Benedictines sometimes talk about the Benedictine Balance. Most often Benedictine Balance is viewed (in somewhat of an oversimplification) as integrating work and prayer (ora et labora) into one mode of living.
Benedictine oblate and author Wil Derkse also notes that he believes Christians can be enriched by other beliefs. He said that "Buddhism, Taoism, [and] the environmental movement appear to be capable of being fruitful in the Christian practice of life." This welcoming view of other traditions is also part of the Benedictine Balance.
With typical Benedictine balance, one of Wil Derkse’s example is the following Zen encouragement: "Before the enlightenment: cut wood and draw water; after the enlightenment: cut wood and draw water."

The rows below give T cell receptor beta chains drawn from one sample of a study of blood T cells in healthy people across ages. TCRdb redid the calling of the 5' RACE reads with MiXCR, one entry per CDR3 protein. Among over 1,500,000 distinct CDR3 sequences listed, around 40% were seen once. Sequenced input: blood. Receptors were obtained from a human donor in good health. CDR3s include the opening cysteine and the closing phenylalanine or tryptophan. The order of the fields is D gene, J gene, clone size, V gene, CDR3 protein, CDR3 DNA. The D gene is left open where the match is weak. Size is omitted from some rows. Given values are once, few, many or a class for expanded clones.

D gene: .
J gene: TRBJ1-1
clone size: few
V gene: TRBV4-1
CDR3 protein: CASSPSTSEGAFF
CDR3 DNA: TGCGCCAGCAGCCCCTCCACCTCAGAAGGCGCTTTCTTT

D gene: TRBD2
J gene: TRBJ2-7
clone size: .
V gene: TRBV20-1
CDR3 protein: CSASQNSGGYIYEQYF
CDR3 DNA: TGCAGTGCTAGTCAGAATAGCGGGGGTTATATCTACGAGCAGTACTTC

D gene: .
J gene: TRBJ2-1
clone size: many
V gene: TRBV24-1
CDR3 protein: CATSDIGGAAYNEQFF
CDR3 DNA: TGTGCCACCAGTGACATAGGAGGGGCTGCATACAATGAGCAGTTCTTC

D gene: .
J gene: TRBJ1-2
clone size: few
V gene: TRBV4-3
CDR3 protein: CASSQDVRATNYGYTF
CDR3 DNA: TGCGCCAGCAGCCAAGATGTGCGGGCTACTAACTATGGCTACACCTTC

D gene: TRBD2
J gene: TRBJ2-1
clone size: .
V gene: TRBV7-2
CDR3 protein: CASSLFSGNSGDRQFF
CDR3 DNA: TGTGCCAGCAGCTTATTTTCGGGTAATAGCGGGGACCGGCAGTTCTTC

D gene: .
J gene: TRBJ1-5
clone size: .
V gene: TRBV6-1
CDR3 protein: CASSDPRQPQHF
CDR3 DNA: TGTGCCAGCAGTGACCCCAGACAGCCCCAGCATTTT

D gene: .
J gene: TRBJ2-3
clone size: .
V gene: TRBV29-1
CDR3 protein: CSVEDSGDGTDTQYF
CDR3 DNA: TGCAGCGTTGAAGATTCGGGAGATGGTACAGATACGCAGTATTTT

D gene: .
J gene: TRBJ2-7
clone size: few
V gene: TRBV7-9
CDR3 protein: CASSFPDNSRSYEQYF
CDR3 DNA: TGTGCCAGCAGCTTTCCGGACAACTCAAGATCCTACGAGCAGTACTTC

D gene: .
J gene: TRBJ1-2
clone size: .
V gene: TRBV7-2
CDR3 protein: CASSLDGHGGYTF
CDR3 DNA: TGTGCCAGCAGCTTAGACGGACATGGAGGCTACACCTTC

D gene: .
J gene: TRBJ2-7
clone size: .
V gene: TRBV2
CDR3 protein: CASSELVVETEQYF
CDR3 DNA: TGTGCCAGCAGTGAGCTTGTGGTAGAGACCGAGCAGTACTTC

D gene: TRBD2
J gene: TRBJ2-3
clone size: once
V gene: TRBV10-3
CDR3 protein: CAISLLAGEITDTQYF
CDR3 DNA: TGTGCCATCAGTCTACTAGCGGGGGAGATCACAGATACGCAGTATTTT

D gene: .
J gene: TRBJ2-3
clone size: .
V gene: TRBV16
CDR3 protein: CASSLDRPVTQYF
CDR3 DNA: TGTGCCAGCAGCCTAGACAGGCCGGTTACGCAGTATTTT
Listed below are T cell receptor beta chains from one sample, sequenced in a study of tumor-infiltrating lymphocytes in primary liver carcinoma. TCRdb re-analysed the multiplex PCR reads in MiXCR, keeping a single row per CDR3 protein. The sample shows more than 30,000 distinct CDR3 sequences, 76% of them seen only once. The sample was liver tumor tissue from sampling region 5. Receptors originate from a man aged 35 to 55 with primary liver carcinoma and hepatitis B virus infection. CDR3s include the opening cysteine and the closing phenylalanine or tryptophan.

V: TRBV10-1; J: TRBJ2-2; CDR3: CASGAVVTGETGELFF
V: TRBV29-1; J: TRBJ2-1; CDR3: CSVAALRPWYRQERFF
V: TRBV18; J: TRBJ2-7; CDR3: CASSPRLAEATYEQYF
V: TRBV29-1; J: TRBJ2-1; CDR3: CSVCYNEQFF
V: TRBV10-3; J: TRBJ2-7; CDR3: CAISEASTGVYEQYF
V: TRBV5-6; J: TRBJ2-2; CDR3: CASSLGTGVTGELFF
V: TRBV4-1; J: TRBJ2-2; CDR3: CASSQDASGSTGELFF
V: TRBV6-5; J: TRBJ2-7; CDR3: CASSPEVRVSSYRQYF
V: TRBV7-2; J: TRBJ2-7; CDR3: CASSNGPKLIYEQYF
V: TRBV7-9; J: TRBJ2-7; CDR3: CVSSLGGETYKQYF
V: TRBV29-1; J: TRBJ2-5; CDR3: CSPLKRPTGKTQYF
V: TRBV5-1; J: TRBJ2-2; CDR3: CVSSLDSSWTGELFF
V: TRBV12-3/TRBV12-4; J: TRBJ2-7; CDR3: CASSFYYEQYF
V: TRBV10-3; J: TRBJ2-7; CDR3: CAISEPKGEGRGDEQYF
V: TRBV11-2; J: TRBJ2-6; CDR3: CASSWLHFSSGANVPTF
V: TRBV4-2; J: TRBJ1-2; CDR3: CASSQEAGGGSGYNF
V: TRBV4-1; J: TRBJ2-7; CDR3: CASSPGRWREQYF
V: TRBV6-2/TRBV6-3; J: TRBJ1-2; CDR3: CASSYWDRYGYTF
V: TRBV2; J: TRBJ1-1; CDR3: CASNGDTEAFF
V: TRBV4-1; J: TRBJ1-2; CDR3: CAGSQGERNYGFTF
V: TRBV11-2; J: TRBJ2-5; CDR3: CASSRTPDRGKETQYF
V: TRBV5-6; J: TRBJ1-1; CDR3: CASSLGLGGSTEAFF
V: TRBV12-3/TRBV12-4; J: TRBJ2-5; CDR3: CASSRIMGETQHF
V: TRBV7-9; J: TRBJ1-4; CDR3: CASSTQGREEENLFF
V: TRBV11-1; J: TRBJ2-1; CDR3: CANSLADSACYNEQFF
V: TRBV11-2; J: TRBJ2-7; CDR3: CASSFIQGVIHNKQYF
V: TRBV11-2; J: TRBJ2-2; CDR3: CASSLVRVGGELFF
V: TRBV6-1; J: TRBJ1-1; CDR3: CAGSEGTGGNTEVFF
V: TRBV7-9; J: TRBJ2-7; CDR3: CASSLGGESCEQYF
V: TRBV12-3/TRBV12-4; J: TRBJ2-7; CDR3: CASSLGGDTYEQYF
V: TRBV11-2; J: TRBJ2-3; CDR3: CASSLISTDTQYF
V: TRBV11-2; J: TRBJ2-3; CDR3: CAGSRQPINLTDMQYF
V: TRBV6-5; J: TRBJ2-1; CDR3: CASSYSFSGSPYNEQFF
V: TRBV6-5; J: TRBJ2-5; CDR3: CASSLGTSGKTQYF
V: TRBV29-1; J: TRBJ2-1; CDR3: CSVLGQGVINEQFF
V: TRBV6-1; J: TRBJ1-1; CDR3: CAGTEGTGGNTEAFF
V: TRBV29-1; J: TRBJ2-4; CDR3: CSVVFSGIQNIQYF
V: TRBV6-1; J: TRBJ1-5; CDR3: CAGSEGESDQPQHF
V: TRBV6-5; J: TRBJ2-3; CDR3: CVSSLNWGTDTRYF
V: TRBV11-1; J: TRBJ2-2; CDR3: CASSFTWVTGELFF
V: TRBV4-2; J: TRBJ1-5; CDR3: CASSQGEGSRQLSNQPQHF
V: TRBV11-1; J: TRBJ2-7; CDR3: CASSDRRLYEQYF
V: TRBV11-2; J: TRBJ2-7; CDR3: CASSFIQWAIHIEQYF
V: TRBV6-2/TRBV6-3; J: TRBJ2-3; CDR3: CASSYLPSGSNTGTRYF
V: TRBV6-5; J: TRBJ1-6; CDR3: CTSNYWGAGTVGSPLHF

Benedictines — These are people from all walks and religious traditions who are interested in or live according to the Rule of St. Benedict. The Rule of St. Benedict describes how monks should live communally in a monastery and St. Benedict compiled the Rule about 530 AD. The Rule became the widest Rule used by monks. If you have a general idea of monks in black robes living in a monastery and copying scrolls — it’s probably the Benedictine monks you are thinking about.
Wil Derkse wrote:"The Rule of Benedict for Beginners," Liturgical Press, 2003.
Oblates — (the word comes from a Latin word meaning offering or gift to God) are lay men and women who live in the world, but who follow the Rule of St. Benedict as their circumstances in life allow. Oblates at Catholic and Anglican monasteries come from many religious background such as Baptists or other Protestant traditions.
Work & Prayer — A more historically accurate view of the ora et labora concept is that monks living under the Rule of St. Benedict combined work, reading, and liturgical prayer in a harmonious whole.